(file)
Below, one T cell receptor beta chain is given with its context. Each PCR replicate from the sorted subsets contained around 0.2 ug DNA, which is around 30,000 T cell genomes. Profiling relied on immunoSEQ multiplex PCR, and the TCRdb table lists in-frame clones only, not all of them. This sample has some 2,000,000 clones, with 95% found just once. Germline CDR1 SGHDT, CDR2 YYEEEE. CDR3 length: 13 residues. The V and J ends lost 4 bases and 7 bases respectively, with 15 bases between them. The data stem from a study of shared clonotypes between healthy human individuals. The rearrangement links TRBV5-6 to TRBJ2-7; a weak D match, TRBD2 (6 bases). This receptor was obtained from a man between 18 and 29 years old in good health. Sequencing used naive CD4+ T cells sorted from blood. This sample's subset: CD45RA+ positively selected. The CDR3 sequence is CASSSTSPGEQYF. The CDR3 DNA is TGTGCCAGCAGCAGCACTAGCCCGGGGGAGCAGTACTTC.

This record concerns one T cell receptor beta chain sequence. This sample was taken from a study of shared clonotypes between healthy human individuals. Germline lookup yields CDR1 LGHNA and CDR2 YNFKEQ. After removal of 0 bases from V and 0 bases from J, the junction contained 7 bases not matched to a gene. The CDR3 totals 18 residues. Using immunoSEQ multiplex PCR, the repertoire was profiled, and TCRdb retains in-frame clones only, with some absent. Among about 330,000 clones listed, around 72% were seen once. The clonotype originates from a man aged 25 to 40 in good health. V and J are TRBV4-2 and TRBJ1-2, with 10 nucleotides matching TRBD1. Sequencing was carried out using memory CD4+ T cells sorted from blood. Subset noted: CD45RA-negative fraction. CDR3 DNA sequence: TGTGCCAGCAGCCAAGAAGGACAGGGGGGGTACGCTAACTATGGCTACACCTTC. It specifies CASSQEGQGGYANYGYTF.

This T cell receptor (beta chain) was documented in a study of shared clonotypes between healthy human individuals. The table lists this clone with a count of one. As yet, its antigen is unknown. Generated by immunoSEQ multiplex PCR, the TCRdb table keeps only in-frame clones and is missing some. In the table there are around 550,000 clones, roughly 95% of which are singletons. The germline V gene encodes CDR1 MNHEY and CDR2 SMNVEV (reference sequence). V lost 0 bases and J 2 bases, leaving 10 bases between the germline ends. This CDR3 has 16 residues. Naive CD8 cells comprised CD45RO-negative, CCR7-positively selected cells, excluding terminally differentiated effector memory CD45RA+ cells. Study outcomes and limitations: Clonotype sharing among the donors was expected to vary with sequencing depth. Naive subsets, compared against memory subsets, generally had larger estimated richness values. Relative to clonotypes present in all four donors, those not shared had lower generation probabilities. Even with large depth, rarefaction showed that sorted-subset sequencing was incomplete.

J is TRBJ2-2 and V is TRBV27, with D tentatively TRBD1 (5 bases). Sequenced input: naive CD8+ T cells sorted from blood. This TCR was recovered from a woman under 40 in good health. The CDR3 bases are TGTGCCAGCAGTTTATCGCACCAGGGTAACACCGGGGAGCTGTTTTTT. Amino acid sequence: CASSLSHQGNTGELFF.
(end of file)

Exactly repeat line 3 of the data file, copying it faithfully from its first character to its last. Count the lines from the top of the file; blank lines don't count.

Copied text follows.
This T cell receptor (beta chain) was documented in a study of shared clonotypes between healthy human individuals. The table lists this clone with a count of one. As yet, its antigen is unknown. Generated by immunoSEQ multiplex PCR, the TCRdb table keeps only in-frame clones and is missing some. In the table there are around 550,000 clones, roughly 95% of which are singletons. The germline V gene encodes CDR1 MNHEY and CDR2 SMNVEV (reference sequence). V lost 0 bases and J 2 bases, leaving 10 bases between the germline ends. This CDR3 has 16 residues. Naive CD8 cells comprised CD45RO-negative, CCR7-positively selected cells, excluding terminally differentiated effector memory CD45RA+ cells. Study outcomes and limitations: Clonotype sharing among the donors was expected to vary with sequencing depth. Naive subsets, compared against memory subsets, generally had larger estimated richness values. Relative to clonotypes present in all four donors, those not shared had lower generation probabilities. Even with large depth, rarefaction showed that sorted-subset sequencing was incomplete.